Sunday, January 10, 2016

Are terrorists terrorists even if white?

The occupation of the Malheur Refuge in Oregon is interesting.

(The Malheur is a place to watch migratory birds. We spent Christmas morning with the sandhill cranes at Bosque del Apache. I'm glad no armed group was occupying the Bosque to force the government to abandon the refuge.) 

First, let's stop calling these guys “militia.” They're nut-cases. They're also making the case for reasonable gun control much more effectively than Obama could do. 

Secondly, let's not tar all ranchers by the same brush, any more than we should with Muslims. These dozen guys are terrorists. The vast majority of ranchers aren't. Same with Muslims. Yes. one could reasonably raise questions about the sentencing of two Oregon ranchers for arson; but those ranchers are quietly turning themselves in, and distancing themselves from Bundy, who's using them to further his agenda. 

“Terrorists?” Yep. It's instructive that so many are not calling these guys terrorists and that they are being treated with kid gloves. 

By law, “the term 'domestic terrorism' means activities that (A) involve acts dangerous to human life that are a violation of the criminal laws of the United States or of any State, or (B) appear to be intended to intimidate or coerce a civilian population, [or]to influence the policy of a government by intimidation or coercion.” 

Occupying a public bird refuge with assault rifles tends to intimidate civilians. Doing so while stating you will hold the buildings until the U.S. closes the federal refuge sure sounds like trying “to influence the policy of a government.” 

When folks are frightened about terrorism, accommodating these guys suggests that it's the religion and ethnicity of terrorists that matters to us. The jokes that a black kid with a bb gun gets killed but these guys get to do as they please are too facile, but they contain some truth. (And the folks who get upset when Obama says “terrorists” instead of “Islamic terrorists” – are they demanding Bundy be called a “rancher-terrorist?” Or a “Christian terrorist” because he said God told him to do this?)

I'm not advocating an all-out assault; I don't want to see cops or occupiers killed; and these folks haven't shot anybody. But if a dozen Pakistani-Americans with assault weapons occupied a federal facility open to the public, how long would they get to stay in there? Alive. Unmolested. Coming and going at will?

If Ammon Bundy and his pals aren't jailed for a significant time, that will be a frightening governmental failure that will seriously undermine respect for law enforcement.

One report mentioned local ranchers taking them home-cooked meals. I hoped I'd misunderstood. But others confirm that (as of Tuesday) there's no law enforcement anywhere around.

Armed federal or local police should be surrounding the place. The sheriff is staying away, begging these guys to leave peacefully, and letting them slink away into the night leaving only a few recognized leaders to be jailed. No one should be taking meals or supplies to them. If the place is on the grid, electricity to it should already be off. If water can be cut off, it should be.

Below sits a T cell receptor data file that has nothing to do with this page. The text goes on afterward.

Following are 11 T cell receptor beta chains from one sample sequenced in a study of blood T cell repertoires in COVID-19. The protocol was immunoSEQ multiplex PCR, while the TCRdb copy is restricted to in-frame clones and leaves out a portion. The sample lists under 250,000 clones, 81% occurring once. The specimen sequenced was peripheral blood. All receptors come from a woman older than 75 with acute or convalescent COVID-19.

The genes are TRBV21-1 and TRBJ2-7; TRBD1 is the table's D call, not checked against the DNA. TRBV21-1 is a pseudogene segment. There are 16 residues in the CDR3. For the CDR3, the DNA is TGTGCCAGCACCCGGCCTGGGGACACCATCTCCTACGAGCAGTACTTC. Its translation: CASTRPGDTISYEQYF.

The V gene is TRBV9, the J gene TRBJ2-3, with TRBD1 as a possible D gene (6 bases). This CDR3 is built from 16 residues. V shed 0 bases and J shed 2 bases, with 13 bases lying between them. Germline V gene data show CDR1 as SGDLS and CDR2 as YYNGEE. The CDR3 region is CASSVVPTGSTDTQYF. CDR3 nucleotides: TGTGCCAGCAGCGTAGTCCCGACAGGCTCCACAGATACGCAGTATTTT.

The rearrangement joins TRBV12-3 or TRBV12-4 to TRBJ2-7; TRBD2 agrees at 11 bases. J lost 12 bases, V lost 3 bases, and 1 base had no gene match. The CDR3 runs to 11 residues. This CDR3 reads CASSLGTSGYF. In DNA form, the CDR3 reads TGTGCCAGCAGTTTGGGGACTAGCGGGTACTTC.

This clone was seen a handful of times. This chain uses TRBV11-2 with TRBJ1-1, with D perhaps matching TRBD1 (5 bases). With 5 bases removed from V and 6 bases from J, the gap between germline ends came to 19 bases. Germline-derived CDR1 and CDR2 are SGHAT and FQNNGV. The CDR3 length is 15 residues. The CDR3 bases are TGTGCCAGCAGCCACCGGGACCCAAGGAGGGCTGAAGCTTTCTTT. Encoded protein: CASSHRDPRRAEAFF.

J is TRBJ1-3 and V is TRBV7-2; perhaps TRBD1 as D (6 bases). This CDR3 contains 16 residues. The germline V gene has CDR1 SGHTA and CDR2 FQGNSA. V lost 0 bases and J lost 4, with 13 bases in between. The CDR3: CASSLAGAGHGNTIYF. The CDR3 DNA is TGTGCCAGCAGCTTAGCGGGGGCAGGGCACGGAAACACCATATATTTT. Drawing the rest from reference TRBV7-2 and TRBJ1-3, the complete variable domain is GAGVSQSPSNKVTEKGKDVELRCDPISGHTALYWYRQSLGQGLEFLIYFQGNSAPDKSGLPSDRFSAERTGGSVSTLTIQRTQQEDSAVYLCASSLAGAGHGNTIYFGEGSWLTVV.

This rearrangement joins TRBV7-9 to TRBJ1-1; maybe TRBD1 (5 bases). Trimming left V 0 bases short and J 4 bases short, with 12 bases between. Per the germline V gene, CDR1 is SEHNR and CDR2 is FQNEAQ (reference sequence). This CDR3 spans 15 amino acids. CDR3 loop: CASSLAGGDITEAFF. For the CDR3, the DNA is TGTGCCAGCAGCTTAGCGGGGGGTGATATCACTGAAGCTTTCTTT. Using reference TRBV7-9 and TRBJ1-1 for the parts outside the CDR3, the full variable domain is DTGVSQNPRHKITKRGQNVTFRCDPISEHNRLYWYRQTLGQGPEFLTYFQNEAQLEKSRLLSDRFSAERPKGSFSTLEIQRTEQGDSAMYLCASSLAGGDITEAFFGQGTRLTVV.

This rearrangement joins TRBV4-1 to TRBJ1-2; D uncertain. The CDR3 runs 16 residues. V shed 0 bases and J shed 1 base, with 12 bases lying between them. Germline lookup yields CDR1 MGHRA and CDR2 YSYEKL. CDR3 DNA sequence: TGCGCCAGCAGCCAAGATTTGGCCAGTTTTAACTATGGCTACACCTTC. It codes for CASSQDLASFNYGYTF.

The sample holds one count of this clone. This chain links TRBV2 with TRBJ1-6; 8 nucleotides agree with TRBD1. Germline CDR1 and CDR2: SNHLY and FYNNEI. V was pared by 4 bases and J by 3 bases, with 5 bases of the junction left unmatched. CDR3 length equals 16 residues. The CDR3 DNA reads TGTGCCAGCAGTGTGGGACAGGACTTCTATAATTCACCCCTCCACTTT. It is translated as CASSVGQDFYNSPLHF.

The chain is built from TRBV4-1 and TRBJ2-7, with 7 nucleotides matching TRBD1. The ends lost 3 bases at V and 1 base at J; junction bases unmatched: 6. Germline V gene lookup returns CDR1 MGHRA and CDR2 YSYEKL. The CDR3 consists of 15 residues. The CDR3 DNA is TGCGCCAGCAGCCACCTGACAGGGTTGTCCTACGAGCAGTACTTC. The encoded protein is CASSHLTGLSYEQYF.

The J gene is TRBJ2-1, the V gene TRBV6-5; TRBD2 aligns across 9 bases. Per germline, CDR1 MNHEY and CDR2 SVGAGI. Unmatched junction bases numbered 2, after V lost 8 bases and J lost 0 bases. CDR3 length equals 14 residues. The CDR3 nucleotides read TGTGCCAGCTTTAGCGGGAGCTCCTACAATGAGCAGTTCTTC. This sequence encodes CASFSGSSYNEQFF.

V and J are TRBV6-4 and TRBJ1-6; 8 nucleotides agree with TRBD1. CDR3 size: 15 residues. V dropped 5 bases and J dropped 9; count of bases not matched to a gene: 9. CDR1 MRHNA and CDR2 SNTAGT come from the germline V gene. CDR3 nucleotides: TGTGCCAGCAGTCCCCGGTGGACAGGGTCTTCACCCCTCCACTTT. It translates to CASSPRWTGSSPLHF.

These guys should be as cold, unwashed, and hungry as possible, as soon as possible. If they're being allowed to stay until they walk out voluntarily, someone should be there to arrest them when they do. They should also – in addition to getting jail-time – be fined heavily to help defray the cost of having to deal with them. 

The occupers babble about “freedom” while using guns to intimidate others from freely using a public museum and bird refuge.
[The above column appeared in the Las Cruces Sun-News this morning, Sunday, 9 January, and should appear later today on the KRWG-TV website under News-->Local Viewpoints.  Let me note again that it was written on Tuesday, knowing that much might change by Sunday morning.]

[Couple more items surfaced after I sent this in.  One was that this rabid anti-government partisan Ammon Bundy deigned to accept a $530,000 small-business loan from that same government in 2010.  The loan's guaranteed, and could cost taxpayers $22,419.  Whether or not he's paid it back is unknown, at least to me.  (He reportedly declined to answer emails on the subject.)  But clearly his anti-governmental passion has limits.    He thinks the federal government is way too big, but the part of it that lends money to folks like him is all right.
Bundy's family also benefited from the federal government in other ways.  For one, if you grow cattle you have to feed and water 'em.   Private landowners tend to charge a significant fee to let you graze your animals on their land.  The feds charged Bundy's family a small fraction of the private market rate.   (The Government reportedly charges 93% less than private landowners.)  Bundy's father showed his gratitude by refusing to pay even that, as I understand it.]

[People said letting the Bundy's getting away with their conduct in 2914 would lead to more of the same.  Here we have them invading a refuge in a different state.   Will they somehow be discouraged by the courtesy and restraint that law enforcement has shown?  I wouldn't think so.   Besides which, if they have legitimate grievances -- and the mandatory minimum sentencing is a damned serious grievance -- there are democratic processes to seek change.  Many of us want some bird refuges.]  

1 comment:

  1. Peter, there's way more to this story than you let on here. For the sake of balance, a few links your readers might want to follow.

    As for calling these people, "nut-cases", that's beneath you, sir.

    Tracing the Deep Roots of the Oregon Occupation -

    Explaining the Bundys' ideology at National Geographic -

    Here’s Why Ammon Bundy’s Oregon Standoff Might Actually Work -

    Was Harry Reid involved in the Bundy Ranch Debacle? Sorting through the Rumors & Disinformation -